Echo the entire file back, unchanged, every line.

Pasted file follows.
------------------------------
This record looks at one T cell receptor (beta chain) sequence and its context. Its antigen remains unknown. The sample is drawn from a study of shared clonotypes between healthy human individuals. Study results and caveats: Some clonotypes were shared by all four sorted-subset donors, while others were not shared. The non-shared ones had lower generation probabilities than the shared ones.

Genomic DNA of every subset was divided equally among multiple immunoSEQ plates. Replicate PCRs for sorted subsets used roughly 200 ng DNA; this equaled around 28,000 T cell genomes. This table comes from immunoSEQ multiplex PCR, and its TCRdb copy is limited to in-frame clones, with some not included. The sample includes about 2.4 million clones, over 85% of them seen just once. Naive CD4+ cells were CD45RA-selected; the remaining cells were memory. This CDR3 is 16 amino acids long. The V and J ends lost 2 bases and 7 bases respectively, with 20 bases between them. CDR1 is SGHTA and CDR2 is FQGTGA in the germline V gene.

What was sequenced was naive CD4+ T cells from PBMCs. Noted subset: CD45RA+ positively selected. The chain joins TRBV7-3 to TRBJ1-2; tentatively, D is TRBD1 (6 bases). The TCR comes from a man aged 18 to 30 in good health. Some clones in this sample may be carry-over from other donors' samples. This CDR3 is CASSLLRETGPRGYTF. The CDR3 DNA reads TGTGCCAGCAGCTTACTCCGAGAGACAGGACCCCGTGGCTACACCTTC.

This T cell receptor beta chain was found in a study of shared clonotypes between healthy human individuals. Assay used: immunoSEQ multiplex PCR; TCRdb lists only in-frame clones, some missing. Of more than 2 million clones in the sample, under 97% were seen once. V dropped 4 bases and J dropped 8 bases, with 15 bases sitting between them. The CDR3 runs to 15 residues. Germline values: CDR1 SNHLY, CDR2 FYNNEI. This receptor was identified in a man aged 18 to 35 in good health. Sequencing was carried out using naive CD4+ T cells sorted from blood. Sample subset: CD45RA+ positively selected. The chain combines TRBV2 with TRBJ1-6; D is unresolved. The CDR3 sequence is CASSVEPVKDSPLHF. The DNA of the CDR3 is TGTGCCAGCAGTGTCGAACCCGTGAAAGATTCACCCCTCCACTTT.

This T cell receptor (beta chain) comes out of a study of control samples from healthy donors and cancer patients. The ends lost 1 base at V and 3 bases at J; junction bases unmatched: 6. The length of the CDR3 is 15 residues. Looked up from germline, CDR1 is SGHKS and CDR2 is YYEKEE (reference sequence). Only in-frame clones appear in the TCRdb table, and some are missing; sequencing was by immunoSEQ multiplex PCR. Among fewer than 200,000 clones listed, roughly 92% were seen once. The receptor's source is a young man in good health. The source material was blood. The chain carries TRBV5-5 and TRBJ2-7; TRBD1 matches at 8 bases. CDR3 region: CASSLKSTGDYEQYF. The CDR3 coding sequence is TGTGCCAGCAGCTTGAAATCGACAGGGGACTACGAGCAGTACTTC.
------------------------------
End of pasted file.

This record looks at one T cell receptor (beta chain) sequence and its context. Its antigen remains unknown. The sample is drawn from a study of shared clonotypes between healthy human individuals. Study results and caveats: Some clonotypes were shared by all four sorted-subset donors, while others were not shared. The non-shared ones had lower generation probabilities than the shared ones.

Genomic DNA of every subset was divided equally among multiple immunoSEQ plates. Replicate PCRs for sorted subsets used roughly 200 ng DNA; this equaled around 28,000 T cell genomes. This table comes from immunoSEQ multiplex PCR, and its TCRdb copy is limited to in-frame clones, with some not included. The sample includes about 2.4 million clones, over 85% of them seen just once. Naive CD4+ cells were CD45RA-selected; the remaining cells were memory. This CDR3 is 16 amino acids long. The V and J ends lost 2 bases and 7 bases respectively, with 20 bases between them. CDR1 is SGHTA and CDR2 is FQGTGA in the germline V gene.

What was sequenced was naive CD4+ T cells from PBMCs. Noted subset: CD45RA+ positively selected. The chain joins TRBV7-3 to TRBJ1-2; tentatively, D is TRBD1 (6 bases). The TCR comes from a man aged 18 to 30 in good health. Some clones in this sample may be carry-over from other donors' samples. This CDR3 is CASSLLRETGPRGYTF. The CDR3 DNA reads TGTGCCAGCAGCTTACTCCGAGAGACAGGACCCCGTGGCTACACCTTC.

This T cell receptor beta chain was found in a study of shared clonotypes between healthy human individuals. Assay used: immunoSEQ multiplex PCR; TCRdb lists only in-frame clones, some missing. Of more than 2 million clones in the sample, under 97% were seen once. V dropped 4 bases and J dropped 8 bases, with 15 bases sitting between them. The CDR3 runs to 15 residues. Germline values: CDR1 SNHLY, CDR2 FYNNEI. This receptor was identified in a man aged 18 to 35 in good health. Sequencing was carried out using naive CD4+ T cells sorted from blood. Sample subset: CD45RA+ positively selected. The chain combines TRBV2 with TRBJ1-6; D is unresolved. The CDR3 sequence is CASSVEPVKDSPLHF. The DNA of the CDR3 is TGTGCCAGCAGTGTCGAACCCGTGAAAGATTCACCCCTCCACTTT.

This T cell receptor (beta chain) comes out of a study of control samples from healthy donors and cancer patients. The ends lost 1 base at V and 3 bases at J; junction bases unmatched: 6. The length of the CDR3 is 15 residues. Looked up from germline, CDR1 is SGHKS and CDR2 is YYEKEE (reference sequence). Only in-frame clones appear in the TCRdb table, and some are missing; sequencing was by immunoSEQ multiplex PCR. Among fewer than 200,000 clones listed, roughly 92% were seen once. The receptor's source is a young man in good health. The source material was blood. The chain carries TRBV5-5 and TRBJ2-7; TRBD1 matches at 8 bases. CDR3 region: CASSLKSTGDYEQYF. The CDR3 coding sequence is TGTGCCAGCAGCTTGAAATCGACAGGGGACTACGAGCAGTACTTC.